The one-period and two-period binomial trees presented in Chapters 9 and 10 had the advantage of introducing important concepts and procedures, such as replication, portfolio dynamics and risk-neutral formulas, in fairly simple setups. Now, we seek to generalize these ideas to a model with more than two time steps.
The main objective of this chapter is to introduce the general multi-period binomial tree model and its own challenges. The algorithmic approach we will use throughout the chapter will allow a straightforward computer implementation of the model and it will lay the foundations for the limiting case known as the Black-Scholes-Merton model. The specific objectives are to:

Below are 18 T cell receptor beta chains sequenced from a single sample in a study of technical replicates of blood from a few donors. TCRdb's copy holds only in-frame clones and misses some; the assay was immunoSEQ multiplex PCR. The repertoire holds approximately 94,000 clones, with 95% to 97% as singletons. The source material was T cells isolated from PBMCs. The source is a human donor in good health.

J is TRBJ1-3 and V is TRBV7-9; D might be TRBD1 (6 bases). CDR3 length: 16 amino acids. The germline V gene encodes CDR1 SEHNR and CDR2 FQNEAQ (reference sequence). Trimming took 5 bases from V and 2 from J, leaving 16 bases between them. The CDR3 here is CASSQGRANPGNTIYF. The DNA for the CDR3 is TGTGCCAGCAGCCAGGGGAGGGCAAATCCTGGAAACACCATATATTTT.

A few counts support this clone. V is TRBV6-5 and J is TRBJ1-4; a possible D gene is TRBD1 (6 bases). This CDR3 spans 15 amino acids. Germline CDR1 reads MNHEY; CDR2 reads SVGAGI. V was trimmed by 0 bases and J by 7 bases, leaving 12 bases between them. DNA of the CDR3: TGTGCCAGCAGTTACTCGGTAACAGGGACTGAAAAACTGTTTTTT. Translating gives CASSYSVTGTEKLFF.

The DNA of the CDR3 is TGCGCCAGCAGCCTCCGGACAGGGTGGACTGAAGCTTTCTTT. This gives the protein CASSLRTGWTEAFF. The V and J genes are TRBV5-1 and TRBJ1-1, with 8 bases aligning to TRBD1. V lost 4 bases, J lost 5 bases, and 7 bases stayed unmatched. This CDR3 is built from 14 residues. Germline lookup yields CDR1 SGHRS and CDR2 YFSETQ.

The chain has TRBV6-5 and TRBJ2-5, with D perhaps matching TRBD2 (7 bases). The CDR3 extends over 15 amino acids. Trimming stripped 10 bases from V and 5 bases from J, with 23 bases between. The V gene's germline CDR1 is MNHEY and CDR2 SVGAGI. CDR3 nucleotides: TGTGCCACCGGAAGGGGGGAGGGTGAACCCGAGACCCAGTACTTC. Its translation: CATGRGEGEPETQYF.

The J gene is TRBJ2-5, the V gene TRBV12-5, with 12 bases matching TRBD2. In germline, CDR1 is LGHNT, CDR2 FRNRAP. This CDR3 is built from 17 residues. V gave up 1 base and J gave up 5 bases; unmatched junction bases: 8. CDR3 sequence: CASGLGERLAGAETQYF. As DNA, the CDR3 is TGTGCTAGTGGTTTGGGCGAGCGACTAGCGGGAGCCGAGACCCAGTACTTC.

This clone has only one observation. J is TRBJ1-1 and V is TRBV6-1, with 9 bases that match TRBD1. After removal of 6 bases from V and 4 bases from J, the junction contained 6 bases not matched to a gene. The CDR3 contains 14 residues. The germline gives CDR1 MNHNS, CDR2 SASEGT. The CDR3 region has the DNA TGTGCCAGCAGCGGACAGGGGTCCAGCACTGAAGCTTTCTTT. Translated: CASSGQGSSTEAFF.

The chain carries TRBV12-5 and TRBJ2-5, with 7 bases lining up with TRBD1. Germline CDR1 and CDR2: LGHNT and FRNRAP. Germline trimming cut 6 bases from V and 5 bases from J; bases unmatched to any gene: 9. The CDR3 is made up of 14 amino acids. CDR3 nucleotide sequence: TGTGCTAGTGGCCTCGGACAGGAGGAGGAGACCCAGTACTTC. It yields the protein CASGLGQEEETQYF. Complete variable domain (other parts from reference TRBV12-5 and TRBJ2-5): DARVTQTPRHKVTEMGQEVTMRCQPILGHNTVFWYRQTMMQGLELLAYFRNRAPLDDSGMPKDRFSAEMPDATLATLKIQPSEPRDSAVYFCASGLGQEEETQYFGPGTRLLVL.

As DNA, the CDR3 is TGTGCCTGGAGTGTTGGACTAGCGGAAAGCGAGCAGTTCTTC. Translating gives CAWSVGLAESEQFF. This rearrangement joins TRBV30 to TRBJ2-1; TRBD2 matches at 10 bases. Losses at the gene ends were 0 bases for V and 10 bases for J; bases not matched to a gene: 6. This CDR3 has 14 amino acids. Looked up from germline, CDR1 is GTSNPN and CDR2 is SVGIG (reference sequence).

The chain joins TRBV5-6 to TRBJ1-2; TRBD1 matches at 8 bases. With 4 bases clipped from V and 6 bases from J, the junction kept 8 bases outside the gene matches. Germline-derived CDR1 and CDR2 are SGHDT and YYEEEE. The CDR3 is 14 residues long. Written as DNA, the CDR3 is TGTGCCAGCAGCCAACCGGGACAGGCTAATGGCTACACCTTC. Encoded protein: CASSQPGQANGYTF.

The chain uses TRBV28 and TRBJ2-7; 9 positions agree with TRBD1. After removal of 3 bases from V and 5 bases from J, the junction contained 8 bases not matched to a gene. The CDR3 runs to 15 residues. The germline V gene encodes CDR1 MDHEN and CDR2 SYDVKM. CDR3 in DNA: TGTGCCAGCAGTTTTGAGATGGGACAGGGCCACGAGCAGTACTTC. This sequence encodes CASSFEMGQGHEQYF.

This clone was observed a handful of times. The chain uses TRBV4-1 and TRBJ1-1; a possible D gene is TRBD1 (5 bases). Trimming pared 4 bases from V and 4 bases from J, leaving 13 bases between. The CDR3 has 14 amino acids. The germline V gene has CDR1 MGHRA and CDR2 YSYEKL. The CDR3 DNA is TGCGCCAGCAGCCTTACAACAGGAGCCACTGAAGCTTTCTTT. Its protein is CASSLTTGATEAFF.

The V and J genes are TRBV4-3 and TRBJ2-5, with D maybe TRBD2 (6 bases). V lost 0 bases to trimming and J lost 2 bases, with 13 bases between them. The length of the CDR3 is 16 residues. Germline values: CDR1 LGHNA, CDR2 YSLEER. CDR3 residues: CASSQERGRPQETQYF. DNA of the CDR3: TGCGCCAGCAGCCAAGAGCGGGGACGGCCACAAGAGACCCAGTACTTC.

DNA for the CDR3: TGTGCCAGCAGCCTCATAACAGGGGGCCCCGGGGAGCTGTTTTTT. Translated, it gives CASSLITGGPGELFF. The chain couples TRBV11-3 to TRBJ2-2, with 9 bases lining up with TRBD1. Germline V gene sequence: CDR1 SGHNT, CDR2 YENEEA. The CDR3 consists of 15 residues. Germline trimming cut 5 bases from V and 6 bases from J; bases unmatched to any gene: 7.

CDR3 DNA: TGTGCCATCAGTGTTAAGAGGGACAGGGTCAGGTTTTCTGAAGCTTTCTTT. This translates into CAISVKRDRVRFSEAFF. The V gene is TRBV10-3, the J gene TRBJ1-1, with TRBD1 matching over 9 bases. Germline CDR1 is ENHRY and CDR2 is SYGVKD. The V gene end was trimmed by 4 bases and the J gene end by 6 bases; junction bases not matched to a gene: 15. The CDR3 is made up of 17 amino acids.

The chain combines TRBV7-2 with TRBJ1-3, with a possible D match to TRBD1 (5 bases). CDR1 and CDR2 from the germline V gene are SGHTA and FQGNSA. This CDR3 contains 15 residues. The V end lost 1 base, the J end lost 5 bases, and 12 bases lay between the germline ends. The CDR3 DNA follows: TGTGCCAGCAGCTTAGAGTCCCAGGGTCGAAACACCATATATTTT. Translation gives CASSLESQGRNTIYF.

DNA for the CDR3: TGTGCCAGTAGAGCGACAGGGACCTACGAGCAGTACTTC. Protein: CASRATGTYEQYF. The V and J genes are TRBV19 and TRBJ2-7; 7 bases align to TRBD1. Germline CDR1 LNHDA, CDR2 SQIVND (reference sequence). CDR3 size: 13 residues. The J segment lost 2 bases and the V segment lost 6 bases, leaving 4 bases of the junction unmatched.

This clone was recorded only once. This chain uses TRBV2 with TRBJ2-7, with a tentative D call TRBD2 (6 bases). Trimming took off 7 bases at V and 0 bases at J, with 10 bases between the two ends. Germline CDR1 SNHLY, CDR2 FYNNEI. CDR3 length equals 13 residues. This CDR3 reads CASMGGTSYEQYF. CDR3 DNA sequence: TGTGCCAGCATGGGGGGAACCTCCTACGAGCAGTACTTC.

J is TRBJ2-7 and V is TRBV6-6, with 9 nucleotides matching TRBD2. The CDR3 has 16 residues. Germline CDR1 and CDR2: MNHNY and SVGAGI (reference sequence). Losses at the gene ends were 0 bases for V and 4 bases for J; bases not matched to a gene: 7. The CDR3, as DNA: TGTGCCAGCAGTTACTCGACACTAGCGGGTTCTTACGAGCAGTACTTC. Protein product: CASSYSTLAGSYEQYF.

- build a general binomial tree and relate the asset price observed at a given time step to the binomial distribution;
- understand the difference between simple options and path-dependent options;
- establish the dynamic replicating strategy to price an option;
- apply risk-neutral pricing in a multi-period model.
Fix n ≥ 1, the number of time steps or periods. In an n-period model there are n + 1 time points: 0, 1, 2, …, n. One should think of time 0 as today while time 1, time 2, etc. are in the future. Often, time 0 will represent the issuance date of a derivative whose maturity occurs at time n.
When time is expressed without units, the timeline is as follows:
As is the case for most discrete-time financial models, it is often more convenient to ...